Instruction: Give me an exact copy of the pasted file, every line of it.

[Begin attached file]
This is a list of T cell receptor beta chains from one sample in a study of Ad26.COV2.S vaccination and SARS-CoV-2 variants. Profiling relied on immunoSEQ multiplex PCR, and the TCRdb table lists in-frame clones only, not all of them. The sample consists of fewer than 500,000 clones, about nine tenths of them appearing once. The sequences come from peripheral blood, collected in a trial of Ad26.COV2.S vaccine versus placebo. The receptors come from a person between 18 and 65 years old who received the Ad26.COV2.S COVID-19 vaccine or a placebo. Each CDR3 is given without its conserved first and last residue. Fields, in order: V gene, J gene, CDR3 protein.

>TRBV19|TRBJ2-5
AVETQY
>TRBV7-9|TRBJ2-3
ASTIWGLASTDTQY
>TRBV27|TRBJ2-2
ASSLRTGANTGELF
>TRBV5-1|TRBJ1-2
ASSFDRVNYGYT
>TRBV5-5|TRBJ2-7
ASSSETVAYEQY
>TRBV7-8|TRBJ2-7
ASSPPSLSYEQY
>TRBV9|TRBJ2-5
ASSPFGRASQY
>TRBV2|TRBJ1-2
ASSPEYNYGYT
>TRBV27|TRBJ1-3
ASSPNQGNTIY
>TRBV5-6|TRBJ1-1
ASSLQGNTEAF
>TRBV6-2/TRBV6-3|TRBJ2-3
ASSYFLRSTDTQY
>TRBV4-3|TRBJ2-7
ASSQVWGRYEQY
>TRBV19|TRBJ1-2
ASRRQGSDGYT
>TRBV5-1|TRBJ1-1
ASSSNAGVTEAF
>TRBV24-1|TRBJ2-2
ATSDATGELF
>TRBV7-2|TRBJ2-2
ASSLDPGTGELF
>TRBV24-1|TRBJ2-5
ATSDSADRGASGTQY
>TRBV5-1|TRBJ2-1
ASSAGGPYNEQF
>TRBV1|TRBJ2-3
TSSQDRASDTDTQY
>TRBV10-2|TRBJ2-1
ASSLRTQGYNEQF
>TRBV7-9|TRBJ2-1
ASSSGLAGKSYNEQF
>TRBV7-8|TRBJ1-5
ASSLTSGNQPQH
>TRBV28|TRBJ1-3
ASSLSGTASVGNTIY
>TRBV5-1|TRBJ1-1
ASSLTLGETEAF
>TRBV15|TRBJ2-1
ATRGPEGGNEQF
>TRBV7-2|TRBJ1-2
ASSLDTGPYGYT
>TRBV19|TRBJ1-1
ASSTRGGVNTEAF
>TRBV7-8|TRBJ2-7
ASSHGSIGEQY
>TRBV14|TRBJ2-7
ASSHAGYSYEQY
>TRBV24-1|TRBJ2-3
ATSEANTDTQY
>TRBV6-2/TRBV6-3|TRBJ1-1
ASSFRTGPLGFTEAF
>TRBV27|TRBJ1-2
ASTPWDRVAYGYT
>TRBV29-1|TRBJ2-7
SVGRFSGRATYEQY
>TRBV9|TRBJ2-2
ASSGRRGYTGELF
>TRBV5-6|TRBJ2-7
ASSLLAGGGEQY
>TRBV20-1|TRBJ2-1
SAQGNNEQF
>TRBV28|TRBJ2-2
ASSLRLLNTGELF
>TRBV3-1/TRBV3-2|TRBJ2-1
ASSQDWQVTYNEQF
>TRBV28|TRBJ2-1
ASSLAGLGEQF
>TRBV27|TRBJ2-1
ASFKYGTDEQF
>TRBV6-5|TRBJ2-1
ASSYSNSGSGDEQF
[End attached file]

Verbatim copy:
This is a list of T cell receptor beta chains from one sample in a study of Ad26.COV2.S vaccination and SARS-CoV-2 variants. Profiling relied on immunoSEQ multiplex PCR, and the TCRdb table lists in-frame clones only, not all of them. The sample consists of fewer than 500,000 clones, about nine tenths of them appearing once. The sequences come from peripheral blood, collected in a trial of Ad26.COV2.S vaccine versus placebo. The receptors come from a person between 18 and 65 years old who received the Ad26.COV2.S COVID-19 vaccine or a placebo. Each CDR3 is given without its conserved first and last residue. Fields, in order: V gene, J gene, CDR3 protein.

>TRBV19|TRBJ2-5
AVETQY
>TRBV7-9|TRBJ2-3
ASTIWGLASTDTQY
>TRBV27|TRBJ2-2
ASSLRTGANTGELF
>TRBV5-1|TRBJ1-2
ASSFDRVNYGYT
>TRBV5-5|TRBJ2-7
ASSSETVAYEQY
>TRBV7-8|TRBJ2-7
ASSPPSLSYEQY
>TRBV9|TRBJ2-5
ASSPFGRASQY
>TRBV2|TRBJ1-2
ASSPEYNYGYT
>TRBV27|TRBJ1-3
ASSPNQGNTIY
>TRBV5-6|TRBJ1-1
ASSLQGNTEAF
>TRBV6-2/TRBV6-3|TRBJ2-3
ASSYFLRSTDTQY
>TRBV4-3|TRBJ2-7
ASSQVWGRYEQY
>TRBV19|TRBJ1-2
ASRRQGSDGYT
>TRBV5-1|TRBJ1-1
ASSSNAGVTEAF
>TRBV24-1|TRBJ2-2
ATSDATGELF
>TRBV7-2|TRBJ2-2
ASSLDPGTGELF
>TRBV24-1|TRBJ2-5
ATSDSADRGASGTQY
>TRBV5-1|TRBJ2-1
ASSAGGPYNEQF
>TRBV1|TRBJ2-3
TSSQDRASDTDTQY
>TRBV10-2|TRBJ2-1
ASSLRTQGYNEQF
>TRBV7-9|TRBJ2-1
ASSSGLAGKSYNEQF
>TRBV7-8|TRBJ1-5
ASSLTSGNQPQH
>TRBV28|TRBJ1-3
ASSLSGTASVGNTIY
>TRBV5-1|TRBJ1-1
ASSLTLGETEAF
>TRBV15|TRBJ2-1
ATRGPEGGNEQF
>TRBV7-2|TRBJ1-2
ASSLDTGPYGYT
>TRBV19|TRBJ1-1
ASSTRGGVNTEAF
>TRBV7-8|TRBJ2-7
ASSHGSIGEQY
>TRBV14|TRBJ2-7
ASSHAGYSYEQY
>TRBV24-1|TRBJ2-3
ATSEANTDTQY
>TRBV6-2/TRBV6-3|TRBJ1-1
ASSFRTGPLGFTEAF
>TRBV27|TRBJ1-2
ASTPWDRVAYGYT
>TRBV29-1|TRBJ2-7
SVGRFSGRATYEQY
>TRBV9|TRBJ2-2
ASSGRRGYTGELF
>TRBV5-6|TRBJ2-7
ASSLLAGGGEQY
>TRBV20-1|TRBJ2-1
SAQGNNEQF
>TRBV28|TRBJ2-2
ASSLRLLNTGELF
>TRBV3-1/TRBV3-2|TRBJ2-1
ASSQDWQVTYNEQF
>TRBV28|TRBJ2-1
ASSLAGLGEQF
>TRBV27|TRBJ2-1
ASFKYGTDEQF
>TRBV6-5|TRBJ2-1
ASSYSNSGSGDEQF